Obama administration debates separating Cyber Command from NSA in battle against cyber threats and Islamic State, say sources.
The US Cyber Command may be promoted to a “unified command” equivalent to other combat branches of the military under a government plan in the works that would separate the Command from the National Security Agency (NSA), according to Reuters.
White House officials reportedly are mulling the move to address a need for modern warfare digital weapons to counter evolving threats in cyberspace, and to combat the Islamic State.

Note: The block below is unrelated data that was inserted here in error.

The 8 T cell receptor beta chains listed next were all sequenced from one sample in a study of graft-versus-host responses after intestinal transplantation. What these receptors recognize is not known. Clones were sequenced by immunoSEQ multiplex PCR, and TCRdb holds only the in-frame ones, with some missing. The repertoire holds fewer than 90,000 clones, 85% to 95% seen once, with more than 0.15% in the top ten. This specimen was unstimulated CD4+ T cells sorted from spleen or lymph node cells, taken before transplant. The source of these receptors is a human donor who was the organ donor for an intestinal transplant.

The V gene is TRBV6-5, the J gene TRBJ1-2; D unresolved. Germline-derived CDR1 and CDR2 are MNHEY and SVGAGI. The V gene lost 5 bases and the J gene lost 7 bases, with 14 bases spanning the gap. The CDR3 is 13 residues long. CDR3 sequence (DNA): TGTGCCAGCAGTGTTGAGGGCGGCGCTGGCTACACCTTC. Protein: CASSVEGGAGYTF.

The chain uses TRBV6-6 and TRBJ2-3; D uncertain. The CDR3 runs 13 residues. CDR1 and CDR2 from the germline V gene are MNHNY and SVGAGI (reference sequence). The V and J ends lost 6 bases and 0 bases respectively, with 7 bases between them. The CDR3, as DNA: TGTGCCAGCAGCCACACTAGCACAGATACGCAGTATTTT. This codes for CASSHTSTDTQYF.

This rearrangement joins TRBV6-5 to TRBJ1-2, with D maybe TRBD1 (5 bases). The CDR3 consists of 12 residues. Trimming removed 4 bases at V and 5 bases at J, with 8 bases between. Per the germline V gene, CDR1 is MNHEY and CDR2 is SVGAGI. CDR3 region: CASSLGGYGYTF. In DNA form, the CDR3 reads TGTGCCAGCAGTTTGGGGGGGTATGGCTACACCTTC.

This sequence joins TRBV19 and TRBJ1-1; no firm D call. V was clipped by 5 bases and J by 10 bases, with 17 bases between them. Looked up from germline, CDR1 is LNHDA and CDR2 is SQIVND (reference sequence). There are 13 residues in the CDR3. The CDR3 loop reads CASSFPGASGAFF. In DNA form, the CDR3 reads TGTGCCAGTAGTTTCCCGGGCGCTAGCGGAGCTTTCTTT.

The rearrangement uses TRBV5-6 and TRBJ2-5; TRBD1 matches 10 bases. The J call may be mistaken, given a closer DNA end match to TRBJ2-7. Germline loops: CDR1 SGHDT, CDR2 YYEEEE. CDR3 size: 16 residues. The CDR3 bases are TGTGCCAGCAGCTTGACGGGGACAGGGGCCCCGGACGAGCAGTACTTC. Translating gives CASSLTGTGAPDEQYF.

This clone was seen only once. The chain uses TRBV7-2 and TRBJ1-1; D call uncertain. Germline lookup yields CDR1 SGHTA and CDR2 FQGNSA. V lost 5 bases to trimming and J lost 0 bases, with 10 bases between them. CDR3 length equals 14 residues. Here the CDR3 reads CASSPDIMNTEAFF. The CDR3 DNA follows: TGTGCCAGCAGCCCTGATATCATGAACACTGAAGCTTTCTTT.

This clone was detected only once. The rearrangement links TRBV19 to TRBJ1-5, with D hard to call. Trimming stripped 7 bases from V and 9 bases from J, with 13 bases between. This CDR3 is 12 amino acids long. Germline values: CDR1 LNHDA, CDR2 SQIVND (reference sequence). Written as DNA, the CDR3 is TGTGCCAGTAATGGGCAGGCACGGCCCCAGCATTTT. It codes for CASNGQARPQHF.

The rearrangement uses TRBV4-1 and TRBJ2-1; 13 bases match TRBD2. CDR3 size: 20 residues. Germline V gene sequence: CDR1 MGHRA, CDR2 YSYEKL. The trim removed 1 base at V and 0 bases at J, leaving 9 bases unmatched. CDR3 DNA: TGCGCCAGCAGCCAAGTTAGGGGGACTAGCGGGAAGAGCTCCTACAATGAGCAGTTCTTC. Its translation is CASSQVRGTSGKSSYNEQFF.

The plan, still under discussion, will give Cyber Command more say in both offensive and defensive tactics, add officials. Currently, Cyber Command is part of the US Strategic Command.
Pentagon leaders have been unhappy with Cyber Command’s slow pace despite cyberattacks against the Islamic State, say reports. As a result, the Joint Task Force Ares — made up of officials from each of the military services — was created with “the specific mission to accomplish cyberspace objectives in support of counter-ISIL operations.”
Defense Secretary Ash Carter in April said that $35 billion would be allocated to cyber spending over the next five years: “Adapting to new functions will include changes in how we manage ourselves in cyberspace,” Carter said.
Read more on Reuters.
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